Going Left on K Street
More Democrats Hired to Lobby Despite GOP Efforts to Shut Them Out
By Jeffrey H. Birnbaum
Washington Post Staff Writer
Friday, July 2, 2004; Page E01
After a long hiring drought, Democrats are coming back into vogue on K Street.
The latest sign came yesterday when the Motion Picture Association of America chose a Democrat -- former Kansas congressman and agriculture secretary Dan Glickman -- to succeed its president of 38 years, Jack Valenti.
The recent selection of Glickman and several other Democrats for prominent lobbying jobs indicates a waning of the vaunted power of the "K Street Project," whose goal was to transform Washington's persuasion industry into a Republican bastion. It's also a tip-off that people who make their livings watching government and politics are keeping close tabs on the horse race that is election 2004.
Author and lobbying scholar Michael D. Watkins likens the recent uptick in Democratic employment to a military tactic called "forward placement of supplies." Lobbying managers, anticipating a possible switch in partisan leadership, are simply planning accordingly, he said. "It's also a market indicator of what's going to happen in the election," Watkins added. "People are looking at the tea leaves, and maybe they're beginning to hire from both parties just in case there's a Kerry administration."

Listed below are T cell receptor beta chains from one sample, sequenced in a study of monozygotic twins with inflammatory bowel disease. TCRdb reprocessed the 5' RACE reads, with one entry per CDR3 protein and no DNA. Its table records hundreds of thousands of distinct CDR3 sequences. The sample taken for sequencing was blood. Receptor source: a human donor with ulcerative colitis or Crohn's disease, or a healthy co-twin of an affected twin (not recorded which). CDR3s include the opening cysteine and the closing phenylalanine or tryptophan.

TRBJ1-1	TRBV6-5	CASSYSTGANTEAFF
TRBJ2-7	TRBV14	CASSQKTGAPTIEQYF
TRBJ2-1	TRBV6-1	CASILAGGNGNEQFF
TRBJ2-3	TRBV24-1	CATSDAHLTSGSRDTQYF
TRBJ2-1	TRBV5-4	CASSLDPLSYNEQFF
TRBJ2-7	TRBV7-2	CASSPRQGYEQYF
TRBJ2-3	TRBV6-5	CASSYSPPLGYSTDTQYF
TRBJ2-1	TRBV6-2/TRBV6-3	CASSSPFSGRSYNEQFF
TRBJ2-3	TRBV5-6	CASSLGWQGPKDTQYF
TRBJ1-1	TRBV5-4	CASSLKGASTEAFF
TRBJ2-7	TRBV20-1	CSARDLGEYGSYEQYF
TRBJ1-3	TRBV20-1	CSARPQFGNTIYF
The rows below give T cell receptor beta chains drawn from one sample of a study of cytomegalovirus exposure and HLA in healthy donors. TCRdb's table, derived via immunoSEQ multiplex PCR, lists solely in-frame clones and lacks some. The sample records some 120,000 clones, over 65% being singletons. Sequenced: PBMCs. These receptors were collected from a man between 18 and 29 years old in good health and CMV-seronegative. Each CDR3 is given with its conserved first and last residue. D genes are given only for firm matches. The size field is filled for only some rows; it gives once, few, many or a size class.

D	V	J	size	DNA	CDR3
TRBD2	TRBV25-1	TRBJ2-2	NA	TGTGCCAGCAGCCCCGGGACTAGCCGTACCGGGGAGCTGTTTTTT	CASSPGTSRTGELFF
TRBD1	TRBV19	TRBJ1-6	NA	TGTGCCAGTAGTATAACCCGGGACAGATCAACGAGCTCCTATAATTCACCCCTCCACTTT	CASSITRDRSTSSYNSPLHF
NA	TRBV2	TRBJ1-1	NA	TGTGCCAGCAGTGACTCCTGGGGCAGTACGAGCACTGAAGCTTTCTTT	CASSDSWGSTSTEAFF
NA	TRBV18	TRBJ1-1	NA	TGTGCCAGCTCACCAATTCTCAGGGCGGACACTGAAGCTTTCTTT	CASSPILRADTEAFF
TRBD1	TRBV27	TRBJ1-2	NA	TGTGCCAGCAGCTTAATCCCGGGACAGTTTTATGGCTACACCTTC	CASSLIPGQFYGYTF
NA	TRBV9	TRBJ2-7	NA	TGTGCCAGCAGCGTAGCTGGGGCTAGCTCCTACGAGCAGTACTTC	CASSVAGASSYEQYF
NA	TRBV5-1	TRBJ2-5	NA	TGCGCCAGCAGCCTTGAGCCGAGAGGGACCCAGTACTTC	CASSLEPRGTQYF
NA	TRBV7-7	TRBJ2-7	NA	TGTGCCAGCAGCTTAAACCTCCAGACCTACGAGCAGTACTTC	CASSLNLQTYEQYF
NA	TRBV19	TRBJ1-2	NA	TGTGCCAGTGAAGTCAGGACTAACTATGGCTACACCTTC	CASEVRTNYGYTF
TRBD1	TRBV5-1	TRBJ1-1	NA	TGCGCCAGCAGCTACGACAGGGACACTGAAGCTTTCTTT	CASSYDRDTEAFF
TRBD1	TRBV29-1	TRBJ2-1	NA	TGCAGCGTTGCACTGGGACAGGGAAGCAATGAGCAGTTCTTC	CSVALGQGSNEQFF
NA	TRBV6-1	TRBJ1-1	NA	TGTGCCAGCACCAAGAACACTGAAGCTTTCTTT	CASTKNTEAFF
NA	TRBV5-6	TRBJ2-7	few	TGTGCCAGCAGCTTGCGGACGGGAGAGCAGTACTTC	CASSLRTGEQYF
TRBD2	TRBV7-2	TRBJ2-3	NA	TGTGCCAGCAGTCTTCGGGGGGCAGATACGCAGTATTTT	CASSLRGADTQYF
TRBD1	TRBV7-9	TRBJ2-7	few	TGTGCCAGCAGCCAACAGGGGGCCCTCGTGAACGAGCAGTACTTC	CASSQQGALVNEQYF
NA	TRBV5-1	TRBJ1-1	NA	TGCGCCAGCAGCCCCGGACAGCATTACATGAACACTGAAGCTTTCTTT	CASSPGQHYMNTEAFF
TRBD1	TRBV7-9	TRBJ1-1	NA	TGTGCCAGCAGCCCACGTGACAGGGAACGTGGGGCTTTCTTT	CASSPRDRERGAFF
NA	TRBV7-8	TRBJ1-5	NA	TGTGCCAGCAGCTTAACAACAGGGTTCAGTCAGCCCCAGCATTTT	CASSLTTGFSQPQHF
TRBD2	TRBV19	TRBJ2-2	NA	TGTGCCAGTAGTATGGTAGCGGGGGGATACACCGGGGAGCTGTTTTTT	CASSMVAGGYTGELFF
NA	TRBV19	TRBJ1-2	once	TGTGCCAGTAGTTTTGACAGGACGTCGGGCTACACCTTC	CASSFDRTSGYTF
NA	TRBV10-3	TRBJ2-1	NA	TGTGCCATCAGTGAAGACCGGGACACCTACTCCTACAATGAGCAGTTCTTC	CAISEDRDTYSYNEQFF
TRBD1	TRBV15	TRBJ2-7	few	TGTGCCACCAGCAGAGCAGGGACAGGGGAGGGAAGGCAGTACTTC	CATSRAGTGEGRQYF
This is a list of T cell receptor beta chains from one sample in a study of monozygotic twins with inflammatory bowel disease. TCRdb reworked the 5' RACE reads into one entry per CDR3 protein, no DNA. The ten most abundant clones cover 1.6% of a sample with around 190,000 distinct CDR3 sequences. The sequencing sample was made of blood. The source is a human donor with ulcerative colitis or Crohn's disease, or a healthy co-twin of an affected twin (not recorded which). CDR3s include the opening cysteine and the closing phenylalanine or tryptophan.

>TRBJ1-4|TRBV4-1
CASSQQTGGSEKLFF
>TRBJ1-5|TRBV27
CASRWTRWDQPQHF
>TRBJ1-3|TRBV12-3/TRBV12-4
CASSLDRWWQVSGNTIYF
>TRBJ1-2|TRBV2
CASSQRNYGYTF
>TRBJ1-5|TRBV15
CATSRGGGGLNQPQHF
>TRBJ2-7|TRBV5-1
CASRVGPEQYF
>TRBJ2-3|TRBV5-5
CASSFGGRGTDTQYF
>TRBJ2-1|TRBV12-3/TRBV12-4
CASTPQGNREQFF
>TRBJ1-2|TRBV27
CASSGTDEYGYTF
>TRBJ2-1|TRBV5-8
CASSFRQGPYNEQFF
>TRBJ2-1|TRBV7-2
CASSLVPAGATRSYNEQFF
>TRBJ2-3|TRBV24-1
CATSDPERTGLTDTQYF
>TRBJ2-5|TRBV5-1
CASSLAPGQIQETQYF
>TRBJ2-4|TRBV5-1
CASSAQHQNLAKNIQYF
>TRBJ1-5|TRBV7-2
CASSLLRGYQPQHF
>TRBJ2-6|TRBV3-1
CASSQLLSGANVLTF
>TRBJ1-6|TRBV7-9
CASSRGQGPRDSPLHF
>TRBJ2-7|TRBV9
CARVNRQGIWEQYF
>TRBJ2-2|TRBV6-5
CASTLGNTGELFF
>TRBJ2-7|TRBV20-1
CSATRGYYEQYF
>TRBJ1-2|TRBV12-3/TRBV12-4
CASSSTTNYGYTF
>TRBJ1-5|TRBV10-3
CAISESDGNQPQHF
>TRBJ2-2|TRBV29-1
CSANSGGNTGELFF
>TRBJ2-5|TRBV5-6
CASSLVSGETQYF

This spring the Republican-leaning Business Roundtable ignored well-publicized entreaties by GOP activists and hired a former aide to a Democratic senator to lead its efforts on two of its highest priorities: corporate governance and tort reform. "He was the perfect fit," said Johanna Schneider, spokeswoman for the organization of big-company chief executives.
The Equipment Leasing Association, which represents more than 850 corporations, also disregarded public pressure by prominent GOPers to hire only Republicans and in February named a former Democratic staffer from the Senate. Of his new hire's partisan leaning, Michael J. Fleming, the association's longtime president, said, "I can't say it made much difference."
The choices are part of a broad pattern. According to a review of job listings in Influence.biz, a lobbying newsletter, more than 40 percent of lobbyists with identifiable party backgrounds hired in the past six months have been Democrats. During the same period a year earlier, Democrats constituted only 30 percent of those hired.
During a press conference yesterday, Valenti and Glickman insisted that neither political prognostication nor partisan affiliation had anything to do with the trade association's decision. "This is not a partisan job," Glickman said. But he also said he would "reach out" to congressional Republicans to soothe any wounded feelings. "Some of my closest friends in Congress are Republicans," he added.
K Street Project spokesman Grover G. Norquist, president of Americans for Tax Reform, fumed that the Glickman hiring was "a mistake. It's goofy. It's a studied insult." The Motion Picture Association's "ability to work with the House and Senate is greatly reduced because they've decided to hire a guy whose claim to fame is that he is a retired Clinton hire," Norquist said.
The K Street Project, which was conceived by Republican leaders in Congress and GOP activists elsewhere, identifies loyal Republican lobbyists and campaign contributors and then encourages lawmakers to welcome them into their offices to the exclusion of others.
© 2004 The Washington Post Company
Dan Glickman, a Democratic former congressman and agriculture secretary, is taking over as president of the Motion Picture Association of America. Grover G. Norquist, a GOP activist, called the appointment "a studied insult."
(Marvin Joseph -- The Washington Post)